During my time at The School of Oriental and African Studies (SOAS) I took a course in ‘Critical Theory and the Study of Religions’. I became fascinated with the various ideas and began to try and express the feelings and concepts of the theorists and philosophers through paintings and illustrations.
For me, critical theory and much of academic work is essentially an attempt to make sense and give meaning to life, our communication and belief structures.
Any piece of work is in a sense an act of framing. What is revealed is not a depiction of reality but rather a reflection of the artist or academics specific intentions or personal bias. The images I created are both an artistic exploration of critical theory, but also a reflection of my own analytical framework.
Ferdinand de Saussure and Structuralism – The idea that the linguistic sign or word is arbitrary, and that meaning is instead maintained though the communal understanding that a sound signifies a constructed concept. Therefore the structure of language determines our communal understanding of the way in which we organize society and what counts as religion. For example, during Soviet Russia, Shamanism was redefined by the state as witchcraft or as a symptom of mental illness. Structuralism implies that religion is a category which is ‘created’ and ‘maintained’ through a process of linguistic delineation. However for me, this critique leaves little space for the feelings which may arise through nature, music, God or spirituality. These are feelings which lie at the heart of many ‘religious practices’ and perhaps transcend the linguistic boundaries.
Illustrated lecture notes on Jacques Lacan and Language, Psychoanalysis and the Structure of Being.
‘power and knowledge directly imply one another; there is no power relation without the correlative constitution of knowledge, nor any knowledge that does not presuppose and constitute at the same time power relations’ (Foucault, 1979, Discipline and Punishment, 27)
Habermas- The meaning of enlightenment.
Helen Cixous- on ‘Ecriture Feminine’
Luce Irigaray- argued that within the Judeo- Christian tradition there is no female figure or relationship between women that can stand as a source of inspiration and empowerment. Rather these traditions uphold the ego-ideal of man in God, leading Irigaray to argue that Christianity is based not on the sacrifice of Jesus, but on women. Irigaray argued that it is of importance that women identified female ideals within faith to aspire to such as Demeter and Persephone. Therefore I re-created ‘The Creation of Adam’ by Michelangelo, to feel what it would be like to see females in this idealized image.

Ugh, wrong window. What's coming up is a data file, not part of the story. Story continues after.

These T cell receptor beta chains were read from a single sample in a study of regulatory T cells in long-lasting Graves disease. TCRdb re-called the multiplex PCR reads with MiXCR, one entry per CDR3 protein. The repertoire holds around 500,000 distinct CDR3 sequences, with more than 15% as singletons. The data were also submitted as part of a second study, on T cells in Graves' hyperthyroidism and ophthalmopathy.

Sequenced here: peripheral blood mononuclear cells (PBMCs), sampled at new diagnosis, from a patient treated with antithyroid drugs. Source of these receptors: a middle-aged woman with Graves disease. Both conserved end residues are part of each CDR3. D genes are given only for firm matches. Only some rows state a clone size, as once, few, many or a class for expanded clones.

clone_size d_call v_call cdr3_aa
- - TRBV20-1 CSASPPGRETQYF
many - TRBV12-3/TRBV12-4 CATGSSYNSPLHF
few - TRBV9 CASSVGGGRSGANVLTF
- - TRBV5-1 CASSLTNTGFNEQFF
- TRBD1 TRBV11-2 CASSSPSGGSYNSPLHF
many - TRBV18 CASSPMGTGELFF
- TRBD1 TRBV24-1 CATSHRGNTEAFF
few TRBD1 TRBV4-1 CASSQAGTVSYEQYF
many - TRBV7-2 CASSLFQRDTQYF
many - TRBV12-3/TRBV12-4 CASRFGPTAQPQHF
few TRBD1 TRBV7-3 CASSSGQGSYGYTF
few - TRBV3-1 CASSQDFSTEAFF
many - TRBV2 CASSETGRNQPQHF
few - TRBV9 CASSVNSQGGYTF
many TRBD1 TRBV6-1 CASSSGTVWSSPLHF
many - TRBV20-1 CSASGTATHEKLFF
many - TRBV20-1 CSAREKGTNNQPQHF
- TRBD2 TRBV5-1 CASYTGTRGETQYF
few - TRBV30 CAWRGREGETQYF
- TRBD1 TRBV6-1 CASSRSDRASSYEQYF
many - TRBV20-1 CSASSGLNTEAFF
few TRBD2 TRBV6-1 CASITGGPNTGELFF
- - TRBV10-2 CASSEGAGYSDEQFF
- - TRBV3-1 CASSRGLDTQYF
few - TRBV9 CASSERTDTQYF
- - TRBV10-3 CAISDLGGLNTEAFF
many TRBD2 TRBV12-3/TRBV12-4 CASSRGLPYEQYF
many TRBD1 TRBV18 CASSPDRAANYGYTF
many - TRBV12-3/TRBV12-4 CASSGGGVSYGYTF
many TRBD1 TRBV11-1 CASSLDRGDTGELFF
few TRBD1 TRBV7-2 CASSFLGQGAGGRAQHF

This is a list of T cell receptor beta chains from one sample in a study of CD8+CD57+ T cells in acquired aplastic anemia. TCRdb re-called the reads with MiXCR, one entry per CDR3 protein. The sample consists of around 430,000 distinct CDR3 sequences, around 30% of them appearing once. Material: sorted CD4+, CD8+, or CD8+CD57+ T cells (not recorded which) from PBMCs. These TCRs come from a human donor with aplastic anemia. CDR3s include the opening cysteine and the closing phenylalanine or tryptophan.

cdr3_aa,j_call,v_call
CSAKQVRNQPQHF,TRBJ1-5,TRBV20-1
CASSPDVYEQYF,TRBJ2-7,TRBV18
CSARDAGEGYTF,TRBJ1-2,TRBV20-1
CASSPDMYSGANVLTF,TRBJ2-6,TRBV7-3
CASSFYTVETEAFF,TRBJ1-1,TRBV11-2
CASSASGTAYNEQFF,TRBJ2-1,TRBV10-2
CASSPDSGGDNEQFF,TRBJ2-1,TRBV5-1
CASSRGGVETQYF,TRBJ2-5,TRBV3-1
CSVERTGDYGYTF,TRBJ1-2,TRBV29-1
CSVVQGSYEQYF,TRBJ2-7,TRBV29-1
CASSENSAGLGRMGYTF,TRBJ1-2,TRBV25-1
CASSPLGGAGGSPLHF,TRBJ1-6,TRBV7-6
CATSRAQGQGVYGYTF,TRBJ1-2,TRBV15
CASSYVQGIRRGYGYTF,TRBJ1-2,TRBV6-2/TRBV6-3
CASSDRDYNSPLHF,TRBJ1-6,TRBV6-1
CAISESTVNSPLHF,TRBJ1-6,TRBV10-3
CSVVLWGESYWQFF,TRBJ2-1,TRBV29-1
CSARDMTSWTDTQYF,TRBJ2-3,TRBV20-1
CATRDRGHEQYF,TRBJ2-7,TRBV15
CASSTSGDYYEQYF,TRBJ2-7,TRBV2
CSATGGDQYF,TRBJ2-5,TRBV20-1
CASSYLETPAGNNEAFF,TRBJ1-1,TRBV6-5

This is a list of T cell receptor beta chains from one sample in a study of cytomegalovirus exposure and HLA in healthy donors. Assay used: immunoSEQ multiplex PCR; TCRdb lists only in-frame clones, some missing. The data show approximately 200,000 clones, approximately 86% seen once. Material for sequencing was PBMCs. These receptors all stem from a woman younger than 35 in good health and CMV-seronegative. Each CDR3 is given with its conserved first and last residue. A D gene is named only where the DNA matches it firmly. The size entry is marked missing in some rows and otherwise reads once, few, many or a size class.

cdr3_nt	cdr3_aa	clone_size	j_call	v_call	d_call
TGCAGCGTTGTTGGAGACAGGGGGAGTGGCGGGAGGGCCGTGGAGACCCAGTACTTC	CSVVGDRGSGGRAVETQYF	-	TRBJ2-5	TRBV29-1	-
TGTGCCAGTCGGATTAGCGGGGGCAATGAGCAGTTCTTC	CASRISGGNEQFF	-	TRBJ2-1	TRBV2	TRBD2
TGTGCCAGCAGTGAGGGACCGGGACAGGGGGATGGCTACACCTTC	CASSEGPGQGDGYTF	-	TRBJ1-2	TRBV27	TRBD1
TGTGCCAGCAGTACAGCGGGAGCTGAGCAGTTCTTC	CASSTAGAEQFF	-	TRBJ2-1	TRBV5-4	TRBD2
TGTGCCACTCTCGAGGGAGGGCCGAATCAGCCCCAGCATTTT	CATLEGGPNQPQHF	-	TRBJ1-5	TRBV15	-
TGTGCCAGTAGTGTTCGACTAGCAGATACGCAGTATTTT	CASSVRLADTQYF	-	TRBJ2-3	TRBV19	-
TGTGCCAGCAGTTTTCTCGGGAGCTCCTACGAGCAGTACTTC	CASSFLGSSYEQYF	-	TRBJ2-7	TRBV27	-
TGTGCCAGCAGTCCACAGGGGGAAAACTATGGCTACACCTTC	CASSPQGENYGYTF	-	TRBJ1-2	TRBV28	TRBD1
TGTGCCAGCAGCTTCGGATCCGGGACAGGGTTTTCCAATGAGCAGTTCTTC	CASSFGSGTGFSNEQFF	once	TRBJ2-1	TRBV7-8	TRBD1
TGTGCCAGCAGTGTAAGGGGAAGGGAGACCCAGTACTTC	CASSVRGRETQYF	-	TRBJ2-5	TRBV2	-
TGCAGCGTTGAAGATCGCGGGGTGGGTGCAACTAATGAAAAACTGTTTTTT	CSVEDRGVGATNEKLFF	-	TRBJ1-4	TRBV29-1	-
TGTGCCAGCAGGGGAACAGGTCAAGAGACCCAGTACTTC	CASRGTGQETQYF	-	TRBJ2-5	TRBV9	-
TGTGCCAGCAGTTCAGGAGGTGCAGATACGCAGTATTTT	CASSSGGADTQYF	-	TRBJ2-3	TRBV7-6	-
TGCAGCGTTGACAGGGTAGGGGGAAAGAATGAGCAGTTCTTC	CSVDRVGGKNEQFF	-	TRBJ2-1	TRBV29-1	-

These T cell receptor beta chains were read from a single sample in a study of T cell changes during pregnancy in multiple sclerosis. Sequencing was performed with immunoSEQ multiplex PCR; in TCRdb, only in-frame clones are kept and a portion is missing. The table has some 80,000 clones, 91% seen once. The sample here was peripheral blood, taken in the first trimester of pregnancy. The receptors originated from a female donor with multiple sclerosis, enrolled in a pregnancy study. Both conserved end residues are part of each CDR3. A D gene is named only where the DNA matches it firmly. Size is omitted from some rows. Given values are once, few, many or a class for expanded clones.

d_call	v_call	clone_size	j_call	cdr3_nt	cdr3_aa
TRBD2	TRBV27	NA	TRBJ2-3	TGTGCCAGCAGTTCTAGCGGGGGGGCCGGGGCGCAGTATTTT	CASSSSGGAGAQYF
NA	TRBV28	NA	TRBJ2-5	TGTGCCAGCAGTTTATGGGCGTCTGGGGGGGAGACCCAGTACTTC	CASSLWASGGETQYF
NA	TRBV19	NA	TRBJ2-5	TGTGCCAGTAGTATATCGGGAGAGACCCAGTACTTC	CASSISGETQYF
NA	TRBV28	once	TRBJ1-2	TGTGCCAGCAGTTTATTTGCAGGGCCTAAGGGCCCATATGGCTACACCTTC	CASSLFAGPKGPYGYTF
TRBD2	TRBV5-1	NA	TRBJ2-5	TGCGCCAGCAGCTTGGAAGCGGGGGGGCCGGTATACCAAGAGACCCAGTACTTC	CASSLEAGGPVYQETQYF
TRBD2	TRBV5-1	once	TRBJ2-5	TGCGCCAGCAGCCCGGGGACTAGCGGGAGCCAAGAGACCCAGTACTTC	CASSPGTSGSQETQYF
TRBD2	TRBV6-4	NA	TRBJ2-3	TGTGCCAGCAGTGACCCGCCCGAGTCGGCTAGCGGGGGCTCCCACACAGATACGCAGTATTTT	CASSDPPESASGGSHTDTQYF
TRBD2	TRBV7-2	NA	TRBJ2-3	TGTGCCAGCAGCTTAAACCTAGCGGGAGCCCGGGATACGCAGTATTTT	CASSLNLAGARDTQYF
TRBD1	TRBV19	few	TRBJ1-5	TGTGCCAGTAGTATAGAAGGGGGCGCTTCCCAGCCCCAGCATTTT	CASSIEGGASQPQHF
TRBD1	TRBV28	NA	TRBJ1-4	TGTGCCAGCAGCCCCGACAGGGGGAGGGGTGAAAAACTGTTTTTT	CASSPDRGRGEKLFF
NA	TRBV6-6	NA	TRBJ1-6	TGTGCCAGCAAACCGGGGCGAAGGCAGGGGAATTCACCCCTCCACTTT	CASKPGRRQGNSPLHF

Julia Kirsteva- For me, the interest of Julia Kristeva’s work lies in her theory on our relationship with the foreign, and how this initial separation originates in the birth canal. This ultimate rejection of the mother’s body symbolizes the beginning of a complex relationship which develops between the self and the other. This can be seen in our convulsion towards bodily fluids which are no longer contained within us such as vomit, blood and milk on skin. However she argues that this is further projected onto societal boundaries, creating systems of exclusion.
Judith Butler- Bodies as ‘performative’- the internalization of social norms within the body.
Judith Butler- on identity, the idea that the deviant constitutes the center, or homosexuality defines heterosexuality.
Illustrated lecture notes on Queer Theory.
Orientalism and its implications, Edward Said.
A depiction of the way Western feminism maintains centrality within academia which enforces the white, middle class experience as the norm, and in so doing homogenizes the figure of the ‘third world woman’ and displaces multiple experiences.